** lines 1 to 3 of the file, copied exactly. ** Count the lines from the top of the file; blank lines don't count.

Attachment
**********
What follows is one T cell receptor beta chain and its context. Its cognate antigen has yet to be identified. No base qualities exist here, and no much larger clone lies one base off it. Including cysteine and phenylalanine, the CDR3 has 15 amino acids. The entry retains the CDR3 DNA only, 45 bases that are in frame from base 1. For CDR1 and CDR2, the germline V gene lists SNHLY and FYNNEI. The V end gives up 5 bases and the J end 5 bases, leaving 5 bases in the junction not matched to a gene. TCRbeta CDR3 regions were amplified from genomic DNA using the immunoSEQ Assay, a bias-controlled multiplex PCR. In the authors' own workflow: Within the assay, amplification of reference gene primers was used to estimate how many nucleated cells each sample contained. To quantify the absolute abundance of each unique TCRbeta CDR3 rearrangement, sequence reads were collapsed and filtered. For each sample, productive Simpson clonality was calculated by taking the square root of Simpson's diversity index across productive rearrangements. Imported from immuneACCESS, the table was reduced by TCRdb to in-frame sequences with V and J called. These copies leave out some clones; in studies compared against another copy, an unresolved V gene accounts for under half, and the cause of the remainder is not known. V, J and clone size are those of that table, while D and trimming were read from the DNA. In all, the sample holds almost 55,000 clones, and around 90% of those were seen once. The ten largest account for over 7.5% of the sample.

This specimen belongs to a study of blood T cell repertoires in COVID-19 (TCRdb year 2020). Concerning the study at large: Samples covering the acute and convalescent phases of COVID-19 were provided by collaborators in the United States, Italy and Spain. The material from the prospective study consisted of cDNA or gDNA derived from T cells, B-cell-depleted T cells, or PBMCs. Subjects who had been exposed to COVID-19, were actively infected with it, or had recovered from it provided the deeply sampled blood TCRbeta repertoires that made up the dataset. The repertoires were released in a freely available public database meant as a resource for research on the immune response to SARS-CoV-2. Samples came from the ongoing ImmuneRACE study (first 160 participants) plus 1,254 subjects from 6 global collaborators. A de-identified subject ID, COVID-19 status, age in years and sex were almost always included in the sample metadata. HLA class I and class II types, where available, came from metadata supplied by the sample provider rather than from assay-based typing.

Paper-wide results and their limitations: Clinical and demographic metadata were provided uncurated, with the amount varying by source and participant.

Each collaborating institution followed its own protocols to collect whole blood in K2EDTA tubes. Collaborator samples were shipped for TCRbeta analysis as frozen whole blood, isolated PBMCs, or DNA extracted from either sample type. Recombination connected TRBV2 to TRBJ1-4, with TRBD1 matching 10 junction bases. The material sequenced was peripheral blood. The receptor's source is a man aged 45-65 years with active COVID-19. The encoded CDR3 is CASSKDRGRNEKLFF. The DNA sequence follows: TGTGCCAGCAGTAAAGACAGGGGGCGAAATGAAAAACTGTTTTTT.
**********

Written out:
What follows is one T cell receptor beta chain and its context. Its cognate antigen has yet to be identified. No base qualities exist here, and no much larger clone lies one base off it. Including cysteine and phenylalanine, the CDR3 has 15 amino acids. The entry retains the CDR3 DNA only, 45 bases that are in frame from base 1. For CDR1 and CDR2, the germline V gene lists SNHLY and FYNNEI. The V end gives up 5 bases and the J end 5 bases, leaving 5 bases in the junction not matched to a gene. TCRbeta CDR3 regions were amplified from genomic DNA using the immunoSEQ Assay, a bias-controlled multiplex PCR. In the authors' own workflow: Within the assay, amplification of reference gene primers was used to estimate how many nucleated cells each sample contained. To quantify the absolute abundance of each unique TCRbeta CDR3 rearrangement, sequence reads were collapsed and filtered. For each sample, productive Simpson clonality was calculated by taking the square root of Simpson's diversity index across productive rearrangements. Imported from immuneACCESS, the table was reduced by TCRdb to in-frame sequences with V and J called. These copies leave out some clones; in studies compared against another copy, an unresolved V gene accounts for under half, and the cause of the remainder is not known. V, J and clone size are those of that table, while D and trimming were read from the DNA. In all, the sample holds almost 55,000 clones, and around 90% of those were seen once. The ten largest account for over 7.5% of the sample.

This specimen belongs to a study of blood T cell repertoires in COVID-19 (TCRdb year 2020). Concerning the study at large: Samples covering the acute and convalescent phases of COVID-19 were provided by collaborators in the United States, Italy and Spain. The material from the prospective study consisted of cDNA or gDNA derived from T cells, B-cell-depleted T cells, or PBMCs. Subjects who had been exposed to COVID-19, were actively infected with it, or had recovered from it provided the deeply sampled blood TCRbeta repertoires that made up the dataset. The repertoires were released in a freely available public database meant as a resource for research on the immune response to SARS-CoV-2. Samples came from the ongoing ImmuneRACE study (first 160 participants) plus 1,254 subjects from 6 global collaborators. A de-identified subject ID, COVID-19 status, age in years and sex were almost always included in the sample metadata. HLA class I and class II types, where available, came from metadata supplied by the sample provider rather than from assay-based typing.

Paper-wide results and their limitations: Clinical and demographic metadata were provided uncurated, with the amount varying by source and participant.